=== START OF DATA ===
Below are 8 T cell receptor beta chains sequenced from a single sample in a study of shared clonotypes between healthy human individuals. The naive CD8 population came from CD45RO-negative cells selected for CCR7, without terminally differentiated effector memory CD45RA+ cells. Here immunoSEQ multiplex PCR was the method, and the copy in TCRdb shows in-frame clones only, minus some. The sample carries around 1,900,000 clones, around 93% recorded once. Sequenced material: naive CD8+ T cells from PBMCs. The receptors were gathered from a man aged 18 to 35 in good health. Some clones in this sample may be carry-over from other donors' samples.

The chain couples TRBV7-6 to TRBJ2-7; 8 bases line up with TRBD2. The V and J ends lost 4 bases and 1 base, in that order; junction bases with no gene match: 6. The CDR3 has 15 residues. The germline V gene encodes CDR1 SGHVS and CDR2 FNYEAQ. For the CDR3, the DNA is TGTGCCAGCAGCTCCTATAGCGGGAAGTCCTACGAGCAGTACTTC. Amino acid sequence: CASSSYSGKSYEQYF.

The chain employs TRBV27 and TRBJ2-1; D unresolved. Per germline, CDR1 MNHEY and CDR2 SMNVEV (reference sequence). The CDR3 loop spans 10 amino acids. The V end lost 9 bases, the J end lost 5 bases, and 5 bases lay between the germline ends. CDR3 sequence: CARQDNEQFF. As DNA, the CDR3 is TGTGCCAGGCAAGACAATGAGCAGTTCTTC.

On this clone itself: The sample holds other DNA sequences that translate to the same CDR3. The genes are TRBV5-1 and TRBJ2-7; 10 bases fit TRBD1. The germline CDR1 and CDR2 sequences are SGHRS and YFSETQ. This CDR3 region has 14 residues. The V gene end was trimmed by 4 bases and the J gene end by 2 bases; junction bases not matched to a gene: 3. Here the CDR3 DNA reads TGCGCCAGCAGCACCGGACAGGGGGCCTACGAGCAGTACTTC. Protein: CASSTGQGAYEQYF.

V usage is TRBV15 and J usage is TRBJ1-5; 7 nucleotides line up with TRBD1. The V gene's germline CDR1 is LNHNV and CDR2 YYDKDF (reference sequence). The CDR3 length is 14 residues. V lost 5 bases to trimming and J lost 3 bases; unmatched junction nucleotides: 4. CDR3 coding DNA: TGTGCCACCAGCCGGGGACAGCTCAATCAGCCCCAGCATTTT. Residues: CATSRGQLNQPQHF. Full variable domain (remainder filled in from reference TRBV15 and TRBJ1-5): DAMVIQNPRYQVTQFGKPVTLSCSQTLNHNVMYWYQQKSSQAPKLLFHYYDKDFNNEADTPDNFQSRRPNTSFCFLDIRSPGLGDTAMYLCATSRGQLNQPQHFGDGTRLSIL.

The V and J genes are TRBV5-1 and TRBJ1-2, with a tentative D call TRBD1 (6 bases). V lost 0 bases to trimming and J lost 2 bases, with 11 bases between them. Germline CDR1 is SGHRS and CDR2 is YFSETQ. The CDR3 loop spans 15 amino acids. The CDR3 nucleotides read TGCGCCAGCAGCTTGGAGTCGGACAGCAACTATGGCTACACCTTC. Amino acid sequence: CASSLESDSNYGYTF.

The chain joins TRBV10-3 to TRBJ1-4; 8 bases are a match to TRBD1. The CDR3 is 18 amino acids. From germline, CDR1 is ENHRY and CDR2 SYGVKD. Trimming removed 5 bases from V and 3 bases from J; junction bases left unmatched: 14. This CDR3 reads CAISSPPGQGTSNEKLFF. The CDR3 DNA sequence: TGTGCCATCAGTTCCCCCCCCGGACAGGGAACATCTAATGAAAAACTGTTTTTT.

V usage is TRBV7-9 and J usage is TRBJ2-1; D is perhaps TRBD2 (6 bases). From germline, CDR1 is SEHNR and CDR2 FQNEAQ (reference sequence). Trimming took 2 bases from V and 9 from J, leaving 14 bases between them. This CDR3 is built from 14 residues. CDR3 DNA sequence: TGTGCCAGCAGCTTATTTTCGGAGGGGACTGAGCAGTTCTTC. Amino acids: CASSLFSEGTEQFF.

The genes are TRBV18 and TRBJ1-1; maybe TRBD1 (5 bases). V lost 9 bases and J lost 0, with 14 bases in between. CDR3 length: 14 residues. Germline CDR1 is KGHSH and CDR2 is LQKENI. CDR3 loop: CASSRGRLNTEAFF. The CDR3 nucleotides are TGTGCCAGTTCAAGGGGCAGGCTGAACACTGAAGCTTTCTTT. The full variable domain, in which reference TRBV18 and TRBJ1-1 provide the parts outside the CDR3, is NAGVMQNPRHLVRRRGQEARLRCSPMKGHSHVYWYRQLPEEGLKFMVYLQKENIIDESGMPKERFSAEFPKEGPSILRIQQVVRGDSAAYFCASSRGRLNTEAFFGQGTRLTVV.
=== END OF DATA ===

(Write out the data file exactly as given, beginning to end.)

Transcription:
Below are 8 T cell receptor beta chains sequenced from a single sample in a study of shared clonotypes between healthy human individuals. The naive CD8 population came from CD45RO-negative cells selected for CCR7, without terminally differentiated effector memory CD45RA+ cells. Here immunoSEQ multiplex PCR was the method, and the copy in TCRdb shows in-frame clones only, minus some. The sample carries around 1,900,000 clones, around 93% recorded once. Sequenced material: naive CD8+ T cells from PBMCs. The receptors were gathered from a man aged 18 to 35 in good health. Some clones in this sample may be carry-over from other donors' samples.

The chain couples TRBV7-6 to TRBJ2-7; 8 bases line up with TRBD2. The V and J ends lost 4 bases and 1 base, in that order; junction bases with no gene match: 6. The CDR3 has 15 residues. The germline V gene encodes CDR1 SGHVS and CDR2 FNYEAQ. For the CDR3, the DNA is TGTGCCAGCAGCTCCTATAGCGGGAAGTCCTACGAGCAGTACTTC. Amino acid sequence: CASSSYSGKSYEQYF.

The chain employs TRBV27 and TRBJ2-1; D unresolved. Per germline, CDR1 MNHEY and CDR2 SMNVEV (reference sequence). The CDR3 loop spans 10 amino acids. The V end lost 9 bases, the J end lost 5 bases, and 5 bases lay between the germline ends. CDR3 sequence: CARQDNEQFF. As DNA, the CDR3 is TGTGCCAGGCAAGACAATGAGCAGTTCTTC.

On this clone itself: The sample holds other DNA sequences that translate to the same CDR3. The genes are TRBV5-1 and TRBJ2-7; 10 bases fit TRBD1. The germline CDR1 and CDR2 sequences are SGHRS and YFSETQ. This CDR3 region has 14 residues. The V gene end was trimmed by 4 bases and the J gene end by 2 bases; junction bases not matched to a gene: 3. Here the CDR3 DNA reads TGCGCCAGCAGCACCGGACAGGGGGCCTACGAGCAGTACTTC. Protein: CASSTGQGAYEQYF.

V usage is TRBV15 and J usage is TRBJ1-5; 7 nucleotides line up with TRBD1. The V gene's germline CDR1 is LNHNV and CDR2 YYDKDF (reference sequence). The CDR3 length is 14 residues. V lost 5 bases to trimming and J lost 3 bases; unmatched junction nucleotides: 4. CDR3 coding DNA: TGTGCCACCAGCCGGGGACAGCTCAATCAGCCCCAGCATTTT. Residues: CATSRGQLNQPQHF. Full variable domain (remainder filled in from reference TRBV15 and TRBJ1-5): DAMVIQNPRYQVTQFGKPVTLSCSQTLNHNVMYWYQQKSSQAPKLLFHYYDKDFNNEADTPDNFQSRRPNTSFCFLDIRSPGLGDTAMYLCATSRGQLNQPQHFGDGTRLSIL.

The V and J genes are TRBV5-1 and TRBJ1-2, with a tentative D call TRBD1 (6 bases). V lost 0 bases to trimming and J lost 2 bases, with 11 bases between them. Germline CDR1 is SGHRS and CDR2 is YFSETQ. The CDR3 loop spans 15 amino acids. The CDR3 nucleotides read TGCGCCAGCAGCTTGGAGTCGGACAGCAACTATGGCTACACCTTC. Amino acid sequence: CASSLESDSNYGYTF.

The chain joins TRBV10-3 to TRBJ1-4; 8 bases are a match to TRBD1. The CDR3 is 18 amino acids. From germline, CDR1 is ENHRY and CDR2 SYGVKD. Trimming removed 5 bases from V and 3 bases from J; junction bases left unmatched: 14. This CDR3 reads CAISSPPGQGTSNEKLFF. The CDR3 DNA sequence: TGTGCCATCAGTTCCCCCCCCGGACAGGGAACATCTAATGAAAAACTGTTTTTT.

V usage is TRBV7-9 and J usage is TRBJ2-1; D is perhaps TRBD2 (6 bases). From germline, CDR1 is SEHNR and CDR2 FQNEAQ (reference sequence). Trimming took 2 bases from V and 9 from J, leaving 14 bases between them. This CDR3 is built from 14 residues. CDR3 DNA sequence: TGTGCCAGCAGCTTATTTTCGGAGGGGACTGAGCAGTTCTTC. Amino acids: CASSLFSEGTEQFF.

The genes are TRBV18 and TRBJ1-1; maybe TRBD1 (5 bases). V lost 9 bases and J lost 0, with 14 bases in between. CDR3 length: 14 residues. Germline CDR1 is KGHSH and CDR2 is LQKENI. CDR3 loop: CASSRGRLNTEAFF. The CDR3 nucleotides are TGTGCCAGTTCAAGGGGCAGGCTGAACACTGAAGCTTTCTTT. The full variable domain, in which reference TRBV18 and TRBJ1-1 provide the parts outside the CDR3, is NAGVMQNPRHLVRRRGQEARLRCSPMKGHSHVYWYRQLPEEGLKFMVYLQKENIIDESGMPKERFSAEFPKEGPSILRIQQVVRGDSAAYFCASSRGRLNTEAFFGQGTRLTVV.